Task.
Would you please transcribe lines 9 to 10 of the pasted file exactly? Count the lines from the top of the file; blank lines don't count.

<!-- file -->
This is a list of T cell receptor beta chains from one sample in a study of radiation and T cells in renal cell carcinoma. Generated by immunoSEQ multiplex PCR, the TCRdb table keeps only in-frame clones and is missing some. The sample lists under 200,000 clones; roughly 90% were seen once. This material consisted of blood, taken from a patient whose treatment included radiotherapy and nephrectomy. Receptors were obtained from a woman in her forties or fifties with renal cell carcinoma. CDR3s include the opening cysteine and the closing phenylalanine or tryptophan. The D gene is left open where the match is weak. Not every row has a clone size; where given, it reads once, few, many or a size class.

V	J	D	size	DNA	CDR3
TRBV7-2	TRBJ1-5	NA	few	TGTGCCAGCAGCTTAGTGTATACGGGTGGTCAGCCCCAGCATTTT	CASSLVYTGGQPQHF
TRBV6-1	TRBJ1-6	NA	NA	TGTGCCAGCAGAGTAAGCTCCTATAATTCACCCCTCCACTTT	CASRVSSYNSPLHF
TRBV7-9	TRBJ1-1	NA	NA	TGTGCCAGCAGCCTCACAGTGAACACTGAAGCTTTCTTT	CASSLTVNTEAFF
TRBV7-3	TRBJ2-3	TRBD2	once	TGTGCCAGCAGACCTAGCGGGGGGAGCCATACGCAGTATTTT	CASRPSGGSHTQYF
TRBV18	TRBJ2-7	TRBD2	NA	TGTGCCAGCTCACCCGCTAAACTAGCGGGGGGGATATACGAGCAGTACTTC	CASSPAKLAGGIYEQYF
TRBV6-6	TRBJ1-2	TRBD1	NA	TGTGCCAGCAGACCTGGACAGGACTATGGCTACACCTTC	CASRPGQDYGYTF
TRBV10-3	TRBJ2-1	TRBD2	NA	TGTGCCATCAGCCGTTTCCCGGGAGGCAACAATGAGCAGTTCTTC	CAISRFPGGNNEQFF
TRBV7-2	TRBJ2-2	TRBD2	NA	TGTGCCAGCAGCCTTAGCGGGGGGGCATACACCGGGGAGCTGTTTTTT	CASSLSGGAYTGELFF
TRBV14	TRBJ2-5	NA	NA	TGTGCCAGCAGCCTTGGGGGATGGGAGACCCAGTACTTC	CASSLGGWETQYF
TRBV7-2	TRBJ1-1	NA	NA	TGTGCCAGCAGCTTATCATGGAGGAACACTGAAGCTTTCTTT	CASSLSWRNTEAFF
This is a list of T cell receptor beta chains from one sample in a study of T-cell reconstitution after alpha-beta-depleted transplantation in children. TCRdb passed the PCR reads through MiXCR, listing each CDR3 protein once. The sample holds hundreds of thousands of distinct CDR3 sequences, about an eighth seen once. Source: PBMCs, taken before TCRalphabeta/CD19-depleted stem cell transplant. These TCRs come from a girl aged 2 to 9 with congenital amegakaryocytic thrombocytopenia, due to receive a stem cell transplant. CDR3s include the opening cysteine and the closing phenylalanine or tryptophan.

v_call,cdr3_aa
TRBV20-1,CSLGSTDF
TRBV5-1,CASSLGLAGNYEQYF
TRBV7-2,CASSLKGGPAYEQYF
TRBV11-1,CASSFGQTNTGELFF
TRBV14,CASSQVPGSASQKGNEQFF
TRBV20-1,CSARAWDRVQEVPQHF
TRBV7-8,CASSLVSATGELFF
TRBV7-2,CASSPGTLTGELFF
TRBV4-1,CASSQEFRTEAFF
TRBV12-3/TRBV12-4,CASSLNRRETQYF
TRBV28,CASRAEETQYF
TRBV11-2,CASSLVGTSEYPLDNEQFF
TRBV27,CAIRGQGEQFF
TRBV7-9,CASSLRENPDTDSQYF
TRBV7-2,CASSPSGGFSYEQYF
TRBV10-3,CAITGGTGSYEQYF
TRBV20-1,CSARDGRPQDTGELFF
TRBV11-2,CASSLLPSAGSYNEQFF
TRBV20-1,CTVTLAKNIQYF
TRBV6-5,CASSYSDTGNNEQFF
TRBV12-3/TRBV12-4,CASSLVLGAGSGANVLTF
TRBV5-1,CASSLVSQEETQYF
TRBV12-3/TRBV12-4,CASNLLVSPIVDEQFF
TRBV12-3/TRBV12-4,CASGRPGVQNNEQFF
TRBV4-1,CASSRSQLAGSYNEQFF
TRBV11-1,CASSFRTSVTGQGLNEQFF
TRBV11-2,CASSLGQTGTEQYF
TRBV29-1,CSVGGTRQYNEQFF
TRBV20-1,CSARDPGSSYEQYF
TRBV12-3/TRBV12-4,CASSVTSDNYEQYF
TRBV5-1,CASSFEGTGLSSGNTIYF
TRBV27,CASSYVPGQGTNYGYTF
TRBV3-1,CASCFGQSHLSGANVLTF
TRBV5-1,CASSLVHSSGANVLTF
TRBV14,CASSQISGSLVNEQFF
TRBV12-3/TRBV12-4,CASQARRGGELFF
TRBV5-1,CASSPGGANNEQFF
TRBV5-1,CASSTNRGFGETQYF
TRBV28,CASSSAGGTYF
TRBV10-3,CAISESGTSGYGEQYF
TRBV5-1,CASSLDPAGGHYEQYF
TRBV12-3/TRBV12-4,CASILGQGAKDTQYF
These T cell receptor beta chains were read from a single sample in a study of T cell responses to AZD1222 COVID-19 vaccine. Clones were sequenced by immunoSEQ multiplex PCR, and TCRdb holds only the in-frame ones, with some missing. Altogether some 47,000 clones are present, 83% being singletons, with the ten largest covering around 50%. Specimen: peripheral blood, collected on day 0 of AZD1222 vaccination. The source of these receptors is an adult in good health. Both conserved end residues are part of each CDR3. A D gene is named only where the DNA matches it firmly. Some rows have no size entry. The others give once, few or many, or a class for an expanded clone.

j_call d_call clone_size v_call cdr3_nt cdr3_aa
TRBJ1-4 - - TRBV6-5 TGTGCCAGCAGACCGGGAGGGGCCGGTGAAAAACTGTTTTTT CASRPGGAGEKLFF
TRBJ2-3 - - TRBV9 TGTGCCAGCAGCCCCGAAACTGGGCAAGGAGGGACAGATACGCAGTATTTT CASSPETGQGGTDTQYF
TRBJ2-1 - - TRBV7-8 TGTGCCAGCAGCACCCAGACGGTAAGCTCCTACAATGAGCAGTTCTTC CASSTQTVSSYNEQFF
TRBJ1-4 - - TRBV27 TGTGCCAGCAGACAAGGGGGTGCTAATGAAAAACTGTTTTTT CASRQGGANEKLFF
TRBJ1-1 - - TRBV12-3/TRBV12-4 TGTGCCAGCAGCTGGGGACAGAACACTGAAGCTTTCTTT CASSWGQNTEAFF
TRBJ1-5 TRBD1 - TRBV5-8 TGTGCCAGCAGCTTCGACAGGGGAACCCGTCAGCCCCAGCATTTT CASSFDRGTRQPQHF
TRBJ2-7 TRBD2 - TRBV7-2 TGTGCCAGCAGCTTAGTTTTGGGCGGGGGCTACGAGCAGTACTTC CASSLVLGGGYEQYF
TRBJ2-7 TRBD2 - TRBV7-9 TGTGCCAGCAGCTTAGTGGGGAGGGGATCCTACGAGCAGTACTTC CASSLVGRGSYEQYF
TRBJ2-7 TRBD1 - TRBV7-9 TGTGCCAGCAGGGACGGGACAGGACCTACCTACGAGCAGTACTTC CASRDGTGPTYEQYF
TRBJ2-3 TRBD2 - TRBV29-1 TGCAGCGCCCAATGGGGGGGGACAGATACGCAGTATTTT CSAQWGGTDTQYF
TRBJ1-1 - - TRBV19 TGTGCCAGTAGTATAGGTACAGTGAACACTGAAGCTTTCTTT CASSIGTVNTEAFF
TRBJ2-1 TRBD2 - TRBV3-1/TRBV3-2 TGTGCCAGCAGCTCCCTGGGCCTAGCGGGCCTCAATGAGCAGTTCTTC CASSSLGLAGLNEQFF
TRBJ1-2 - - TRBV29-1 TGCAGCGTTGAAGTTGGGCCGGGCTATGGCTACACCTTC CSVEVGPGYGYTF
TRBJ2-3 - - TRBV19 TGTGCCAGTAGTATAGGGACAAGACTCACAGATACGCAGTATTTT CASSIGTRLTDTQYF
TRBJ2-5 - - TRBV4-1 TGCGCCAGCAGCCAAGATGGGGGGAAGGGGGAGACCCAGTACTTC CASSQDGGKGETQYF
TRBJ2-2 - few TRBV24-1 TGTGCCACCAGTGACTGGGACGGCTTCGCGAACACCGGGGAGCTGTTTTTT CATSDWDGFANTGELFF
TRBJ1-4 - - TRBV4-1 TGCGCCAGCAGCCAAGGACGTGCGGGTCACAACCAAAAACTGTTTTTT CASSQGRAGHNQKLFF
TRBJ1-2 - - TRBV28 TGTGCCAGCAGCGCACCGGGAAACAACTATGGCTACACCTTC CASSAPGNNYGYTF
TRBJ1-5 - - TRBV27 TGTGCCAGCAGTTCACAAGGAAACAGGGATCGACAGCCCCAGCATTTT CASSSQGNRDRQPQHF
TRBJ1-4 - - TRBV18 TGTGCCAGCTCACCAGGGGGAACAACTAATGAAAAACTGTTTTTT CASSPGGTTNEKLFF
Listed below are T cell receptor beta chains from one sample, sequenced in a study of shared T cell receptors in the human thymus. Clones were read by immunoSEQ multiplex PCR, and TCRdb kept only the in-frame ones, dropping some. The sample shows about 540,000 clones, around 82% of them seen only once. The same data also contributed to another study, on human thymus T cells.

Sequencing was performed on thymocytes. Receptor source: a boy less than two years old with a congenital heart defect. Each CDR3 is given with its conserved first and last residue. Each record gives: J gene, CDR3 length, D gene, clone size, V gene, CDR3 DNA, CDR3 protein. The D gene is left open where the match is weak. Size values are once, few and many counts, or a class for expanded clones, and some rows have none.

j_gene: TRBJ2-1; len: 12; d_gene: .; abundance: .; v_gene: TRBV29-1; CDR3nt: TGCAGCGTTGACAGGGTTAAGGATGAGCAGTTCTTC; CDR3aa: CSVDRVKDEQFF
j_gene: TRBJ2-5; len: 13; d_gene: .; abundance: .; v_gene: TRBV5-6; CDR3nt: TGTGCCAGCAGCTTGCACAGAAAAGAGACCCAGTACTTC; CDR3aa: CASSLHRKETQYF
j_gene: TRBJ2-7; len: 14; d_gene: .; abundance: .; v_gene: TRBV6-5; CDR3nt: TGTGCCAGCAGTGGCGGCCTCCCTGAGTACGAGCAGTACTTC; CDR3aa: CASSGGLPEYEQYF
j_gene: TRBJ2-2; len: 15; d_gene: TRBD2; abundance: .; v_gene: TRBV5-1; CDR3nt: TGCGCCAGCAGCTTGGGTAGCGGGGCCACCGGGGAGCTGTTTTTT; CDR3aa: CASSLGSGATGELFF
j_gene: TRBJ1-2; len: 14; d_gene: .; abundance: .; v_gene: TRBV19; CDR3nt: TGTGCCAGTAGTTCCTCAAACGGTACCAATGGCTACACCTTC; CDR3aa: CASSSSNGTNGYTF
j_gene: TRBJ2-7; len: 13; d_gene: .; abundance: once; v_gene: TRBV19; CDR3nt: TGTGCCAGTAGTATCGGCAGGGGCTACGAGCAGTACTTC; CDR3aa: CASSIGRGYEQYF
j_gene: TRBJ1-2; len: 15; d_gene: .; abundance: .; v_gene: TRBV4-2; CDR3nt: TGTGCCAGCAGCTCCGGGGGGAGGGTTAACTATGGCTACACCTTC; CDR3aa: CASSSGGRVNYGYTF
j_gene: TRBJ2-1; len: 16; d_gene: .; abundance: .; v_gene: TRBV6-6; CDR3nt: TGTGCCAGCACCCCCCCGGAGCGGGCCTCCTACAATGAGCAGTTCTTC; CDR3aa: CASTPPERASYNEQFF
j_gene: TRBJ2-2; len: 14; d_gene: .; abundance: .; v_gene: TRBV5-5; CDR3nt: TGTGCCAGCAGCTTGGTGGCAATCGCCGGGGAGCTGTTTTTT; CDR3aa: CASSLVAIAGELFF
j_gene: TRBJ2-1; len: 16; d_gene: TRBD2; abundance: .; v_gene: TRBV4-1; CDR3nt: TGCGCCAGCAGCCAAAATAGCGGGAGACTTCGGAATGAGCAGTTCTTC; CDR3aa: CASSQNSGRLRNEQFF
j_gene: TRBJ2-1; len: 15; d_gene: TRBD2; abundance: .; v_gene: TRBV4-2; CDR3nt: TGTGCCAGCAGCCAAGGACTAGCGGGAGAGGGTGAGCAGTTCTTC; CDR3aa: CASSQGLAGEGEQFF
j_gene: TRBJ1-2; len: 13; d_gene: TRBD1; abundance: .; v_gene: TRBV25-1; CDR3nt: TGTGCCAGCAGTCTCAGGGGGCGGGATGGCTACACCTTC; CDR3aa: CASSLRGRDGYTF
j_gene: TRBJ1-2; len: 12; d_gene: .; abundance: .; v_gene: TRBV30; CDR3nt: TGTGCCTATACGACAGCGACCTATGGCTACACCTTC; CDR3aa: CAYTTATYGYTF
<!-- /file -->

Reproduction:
TRBV10-3	TRBJ2-1	TRBD2	NA	TGTGCCATCAGCCGTTTCCCGGGAGGCAACAATGAGCAGTTCTTC	CAISRFPGGNNEQFF
TRBV7-2	TRBJ2-2	TRBD2	NA	TGTGCCAGCAGCCTTAGCGGGGGGGCATACACCGGGGAGCTGTTTTTT	CASSLSGGAYTGELFF